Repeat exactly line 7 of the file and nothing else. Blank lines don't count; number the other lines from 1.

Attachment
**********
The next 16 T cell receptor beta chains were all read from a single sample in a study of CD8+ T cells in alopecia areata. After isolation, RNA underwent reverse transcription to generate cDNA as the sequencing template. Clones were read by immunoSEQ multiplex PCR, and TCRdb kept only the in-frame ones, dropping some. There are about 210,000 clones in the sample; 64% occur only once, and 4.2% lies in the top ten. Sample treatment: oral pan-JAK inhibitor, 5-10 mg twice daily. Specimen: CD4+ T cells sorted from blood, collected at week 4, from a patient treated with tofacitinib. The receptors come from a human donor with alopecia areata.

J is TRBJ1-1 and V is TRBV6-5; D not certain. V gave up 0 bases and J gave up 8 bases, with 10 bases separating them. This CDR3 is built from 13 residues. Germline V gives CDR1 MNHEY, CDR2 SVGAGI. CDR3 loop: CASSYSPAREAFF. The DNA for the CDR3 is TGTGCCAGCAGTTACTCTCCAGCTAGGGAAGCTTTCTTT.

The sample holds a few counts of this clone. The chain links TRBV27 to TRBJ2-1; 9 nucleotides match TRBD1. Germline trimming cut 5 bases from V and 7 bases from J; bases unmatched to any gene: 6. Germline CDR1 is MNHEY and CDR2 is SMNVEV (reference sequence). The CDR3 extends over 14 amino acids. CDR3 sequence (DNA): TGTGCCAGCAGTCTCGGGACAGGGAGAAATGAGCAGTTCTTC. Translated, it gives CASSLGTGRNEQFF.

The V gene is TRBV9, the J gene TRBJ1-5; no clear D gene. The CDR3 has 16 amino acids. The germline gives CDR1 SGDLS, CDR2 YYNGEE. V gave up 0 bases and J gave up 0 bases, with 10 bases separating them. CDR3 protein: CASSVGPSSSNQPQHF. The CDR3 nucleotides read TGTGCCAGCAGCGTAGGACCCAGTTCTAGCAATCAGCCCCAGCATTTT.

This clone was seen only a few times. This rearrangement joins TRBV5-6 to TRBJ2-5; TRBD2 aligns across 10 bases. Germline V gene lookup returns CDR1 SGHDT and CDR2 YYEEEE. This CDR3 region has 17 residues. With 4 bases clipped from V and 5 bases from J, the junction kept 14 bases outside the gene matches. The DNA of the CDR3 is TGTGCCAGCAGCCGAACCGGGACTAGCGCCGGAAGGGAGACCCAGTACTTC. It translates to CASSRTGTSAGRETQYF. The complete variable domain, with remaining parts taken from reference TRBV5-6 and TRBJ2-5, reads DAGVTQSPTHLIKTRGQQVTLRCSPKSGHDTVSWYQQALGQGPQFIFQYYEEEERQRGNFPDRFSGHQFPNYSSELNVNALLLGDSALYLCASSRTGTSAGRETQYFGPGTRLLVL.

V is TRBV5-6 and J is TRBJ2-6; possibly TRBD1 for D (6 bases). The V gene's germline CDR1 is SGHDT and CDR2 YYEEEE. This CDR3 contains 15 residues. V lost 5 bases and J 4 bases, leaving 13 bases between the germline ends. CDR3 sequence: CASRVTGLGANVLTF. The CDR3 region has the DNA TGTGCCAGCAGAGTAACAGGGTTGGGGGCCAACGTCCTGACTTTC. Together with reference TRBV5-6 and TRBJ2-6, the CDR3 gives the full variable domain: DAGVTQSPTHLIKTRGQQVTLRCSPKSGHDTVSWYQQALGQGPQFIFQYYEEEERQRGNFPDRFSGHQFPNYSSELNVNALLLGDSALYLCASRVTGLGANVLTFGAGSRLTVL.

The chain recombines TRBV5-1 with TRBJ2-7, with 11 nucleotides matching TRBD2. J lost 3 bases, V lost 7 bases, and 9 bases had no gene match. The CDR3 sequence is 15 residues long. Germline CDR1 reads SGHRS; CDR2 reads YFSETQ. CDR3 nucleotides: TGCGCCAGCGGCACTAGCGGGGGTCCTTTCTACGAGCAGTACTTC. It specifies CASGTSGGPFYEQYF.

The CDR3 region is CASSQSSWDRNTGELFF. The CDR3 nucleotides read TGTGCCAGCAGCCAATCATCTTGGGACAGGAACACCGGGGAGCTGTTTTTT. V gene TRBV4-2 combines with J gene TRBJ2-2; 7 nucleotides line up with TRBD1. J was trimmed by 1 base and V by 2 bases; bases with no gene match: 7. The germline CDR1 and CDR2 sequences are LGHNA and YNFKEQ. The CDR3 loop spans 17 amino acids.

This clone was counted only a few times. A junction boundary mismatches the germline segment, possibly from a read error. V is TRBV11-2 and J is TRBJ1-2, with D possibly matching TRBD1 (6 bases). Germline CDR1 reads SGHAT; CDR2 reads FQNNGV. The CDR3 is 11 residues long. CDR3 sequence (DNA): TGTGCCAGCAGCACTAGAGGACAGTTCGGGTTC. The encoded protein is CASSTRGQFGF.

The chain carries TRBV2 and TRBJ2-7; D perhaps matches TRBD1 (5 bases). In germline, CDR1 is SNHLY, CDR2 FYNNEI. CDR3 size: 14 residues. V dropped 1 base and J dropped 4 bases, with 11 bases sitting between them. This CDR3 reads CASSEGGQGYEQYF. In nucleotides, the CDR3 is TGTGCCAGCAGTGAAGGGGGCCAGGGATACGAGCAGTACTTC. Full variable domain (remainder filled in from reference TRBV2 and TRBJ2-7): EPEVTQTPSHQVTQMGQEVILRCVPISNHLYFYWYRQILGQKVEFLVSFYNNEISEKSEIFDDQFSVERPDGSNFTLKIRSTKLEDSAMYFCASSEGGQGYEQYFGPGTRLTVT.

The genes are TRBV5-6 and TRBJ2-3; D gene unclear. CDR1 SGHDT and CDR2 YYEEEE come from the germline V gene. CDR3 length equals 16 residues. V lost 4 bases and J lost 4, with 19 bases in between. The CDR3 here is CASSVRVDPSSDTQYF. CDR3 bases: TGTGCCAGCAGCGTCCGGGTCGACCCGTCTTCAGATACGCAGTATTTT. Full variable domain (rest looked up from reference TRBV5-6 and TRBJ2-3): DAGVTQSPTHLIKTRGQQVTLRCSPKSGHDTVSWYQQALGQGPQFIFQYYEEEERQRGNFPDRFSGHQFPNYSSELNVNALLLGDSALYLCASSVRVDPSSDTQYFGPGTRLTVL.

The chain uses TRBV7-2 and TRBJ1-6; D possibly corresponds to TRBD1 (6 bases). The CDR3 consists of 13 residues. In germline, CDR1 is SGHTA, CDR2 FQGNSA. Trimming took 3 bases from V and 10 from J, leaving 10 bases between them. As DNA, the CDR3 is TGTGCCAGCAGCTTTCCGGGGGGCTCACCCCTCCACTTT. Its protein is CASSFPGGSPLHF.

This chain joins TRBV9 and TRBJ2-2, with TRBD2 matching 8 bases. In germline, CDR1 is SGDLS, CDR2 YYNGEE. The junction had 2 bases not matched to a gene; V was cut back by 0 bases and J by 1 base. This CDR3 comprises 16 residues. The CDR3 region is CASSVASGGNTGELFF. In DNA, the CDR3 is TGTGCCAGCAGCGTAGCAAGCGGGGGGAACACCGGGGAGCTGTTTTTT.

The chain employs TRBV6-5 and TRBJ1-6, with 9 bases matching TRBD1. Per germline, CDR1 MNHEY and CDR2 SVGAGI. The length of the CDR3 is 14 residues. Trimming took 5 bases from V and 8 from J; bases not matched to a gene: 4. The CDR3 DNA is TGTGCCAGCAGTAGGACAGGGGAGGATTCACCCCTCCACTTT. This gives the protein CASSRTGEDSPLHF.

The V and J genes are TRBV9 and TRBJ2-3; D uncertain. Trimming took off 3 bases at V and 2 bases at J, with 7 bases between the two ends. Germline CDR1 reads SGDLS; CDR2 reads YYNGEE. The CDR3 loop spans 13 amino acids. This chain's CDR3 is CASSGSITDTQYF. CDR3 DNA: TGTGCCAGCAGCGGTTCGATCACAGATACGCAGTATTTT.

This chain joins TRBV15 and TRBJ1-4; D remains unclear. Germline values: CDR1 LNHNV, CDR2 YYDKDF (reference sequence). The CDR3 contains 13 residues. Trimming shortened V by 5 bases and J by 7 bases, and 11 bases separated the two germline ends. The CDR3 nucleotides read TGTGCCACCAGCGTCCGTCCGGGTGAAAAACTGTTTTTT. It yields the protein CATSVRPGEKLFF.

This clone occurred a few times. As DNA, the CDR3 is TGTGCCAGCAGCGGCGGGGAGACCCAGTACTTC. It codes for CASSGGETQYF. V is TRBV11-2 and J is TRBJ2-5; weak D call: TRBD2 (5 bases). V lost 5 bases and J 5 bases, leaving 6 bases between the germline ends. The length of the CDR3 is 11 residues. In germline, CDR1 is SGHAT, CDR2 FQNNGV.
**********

The chain recombines TRBV5-1 with TRBJ2-7, with 11 nucleotides matching TRBD2. J lost 3 bases, V lost 7 bases, and 9 bases had no gene match. The CDR3 sequence is 15 residues long. Germline CDR1 reads SGHRS; CDR2 reads YFSETQ. CDR3 nucleotides: TGCGCCAGCGGCACTAGCGGGGGTCCTTTCTACGAGCAGTACTTC. It specifies CASGTSGGPFYEQYF.